Later in our medical training, a month before seeing patients as third-year students, we had the opportunity to perform more involved procedures, such as placing plaster casts and placing painful arterial lines on each other. For the most masochistic among us, we were also given the option of putting in a nasogastric tube through our own noses and into our stomachs. I skipped out on this particular procedure and elected to watch uneasily as my classmates threaded the tube down their esophagus while they suppressed their own gag reflex.
“But why?” I asked my friend who gently tugged the mucus-covered nasogastric tube out of his body.
He wiped his eyes, blew his nose, and shrugged, “I just wanted to know what it feels like.”
Later on, I learned that this sort of experiential learning was unique to my school. Many of the fourth years and beginning residents from other schools had never placed an IV line during their training.
Doctors and other health care providers who find themselves admitted to the hospital could find a silver lining in the cloud by observing how the procedures and processes that we, as providers, take for granted can affect patient comfort. We ought to take note of the frustrations and the inefficiencies of medicine, and consider the systemic processes that we could improve upon. We could take these observations back to our own practice and in advocating for changes at the level of our hospitals.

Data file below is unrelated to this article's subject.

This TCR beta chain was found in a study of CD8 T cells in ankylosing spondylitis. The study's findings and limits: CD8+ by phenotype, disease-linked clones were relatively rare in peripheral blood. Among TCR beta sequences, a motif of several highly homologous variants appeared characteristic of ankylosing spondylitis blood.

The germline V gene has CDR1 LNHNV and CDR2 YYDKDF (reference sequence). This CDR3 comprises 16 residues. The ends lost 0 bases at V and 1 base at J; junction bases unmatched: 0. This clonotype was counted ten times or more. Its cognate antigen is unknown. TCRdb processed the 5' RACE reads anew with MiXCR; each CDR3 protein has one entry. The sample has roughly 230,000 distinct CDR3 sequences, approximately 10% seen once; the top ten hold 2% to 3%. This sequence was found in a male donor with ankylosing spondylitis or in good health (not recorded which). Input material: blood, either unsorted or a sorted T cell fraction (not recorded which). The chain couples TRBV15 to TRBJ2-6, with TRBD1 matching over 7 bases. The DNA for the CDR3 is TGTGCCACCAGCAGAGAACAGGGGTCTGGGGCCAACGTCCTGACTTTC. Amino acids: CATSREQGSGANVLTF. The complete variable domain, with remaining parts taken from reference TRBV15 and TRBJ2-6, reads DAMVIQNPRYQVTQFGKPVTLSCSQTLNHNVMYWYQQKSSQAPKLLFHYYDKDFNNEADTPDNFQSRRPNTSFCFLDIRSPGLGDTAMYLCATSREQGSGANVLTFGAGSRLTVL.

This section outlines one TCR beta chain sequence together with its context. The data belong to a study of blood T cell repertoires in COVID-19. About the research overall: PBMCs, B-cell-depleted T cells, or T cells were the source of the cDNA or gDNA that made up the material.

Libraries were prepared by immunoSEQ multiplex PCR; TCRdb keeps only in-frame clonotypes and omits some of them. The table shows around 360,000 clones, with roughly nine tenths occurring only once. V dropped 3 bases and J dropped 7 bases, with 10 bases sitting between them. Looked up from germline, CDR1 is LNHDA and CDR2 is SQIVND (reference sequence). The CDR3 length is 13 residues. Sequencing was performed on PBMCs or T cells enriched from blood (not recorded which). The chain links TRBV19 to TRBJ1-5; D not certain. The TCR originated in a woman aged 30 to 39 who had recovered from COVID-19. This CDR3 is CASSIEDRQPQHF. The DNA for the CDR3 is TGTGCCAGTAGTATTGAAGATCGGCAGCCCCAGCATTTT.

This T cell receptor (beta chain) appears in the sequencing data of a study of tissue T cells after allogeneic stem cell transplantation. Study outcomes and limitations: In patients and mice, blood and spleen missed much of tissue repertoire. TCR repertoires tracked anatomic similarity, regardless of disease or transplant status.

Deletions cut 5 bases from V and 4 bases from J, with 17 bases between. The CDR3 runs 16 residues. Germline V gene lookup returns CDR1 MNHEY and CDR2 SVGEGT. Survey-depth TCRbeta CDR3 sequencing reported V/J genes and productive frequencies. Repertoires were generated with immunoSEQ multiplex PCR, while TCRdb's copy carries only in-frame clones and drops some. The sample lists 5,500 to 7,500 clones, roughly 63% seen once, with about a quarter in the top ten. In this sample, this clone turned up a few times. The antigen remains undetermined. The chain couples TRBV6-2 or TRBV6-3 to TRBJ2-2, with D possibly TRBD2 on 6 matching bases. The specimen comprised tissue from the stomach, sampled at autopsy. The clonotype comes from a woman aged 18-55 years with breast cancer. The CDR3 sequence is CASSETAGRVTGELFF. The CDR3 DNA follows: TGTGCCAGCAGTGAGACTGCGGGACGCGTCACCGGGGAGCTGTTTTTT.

And in lieu of mandating that all physicians be admitted to the hospital at some point in their training, medical schools and residency programs should be required to offer opportunities for trainees to undergo minor procedures on themselves in a supervised setting and to reflect on their experience. Having been a patient previously, I always make sure to consider patient comfort whenever I present my plans to my senior resident or attending. No medical intervention is entirely benign, so I think about whether an extra blood draw or an imaging study would change medical management or whether a procedure or treatment would alter the course of my patient’s disease. In short, I aim to minimize my intrusions as much as is reasonable.
Therefore, giving physicians and students space to experience medical discomfort will give them first-hand understanding of what their patients feel, and doing so will allow them to practice with greater empathy by prompting physicians to place themselves in their patients’ non-slip socks.
Yoo Jung Kim is a medical student at Stanford University and author of What Every Science Student Should Know (University of Chicago Press). Her articles have appeared in the Washington Post, The Mercury News, The Seattle Times, and KevinMD. She is a 2018–2019 Doximity Author.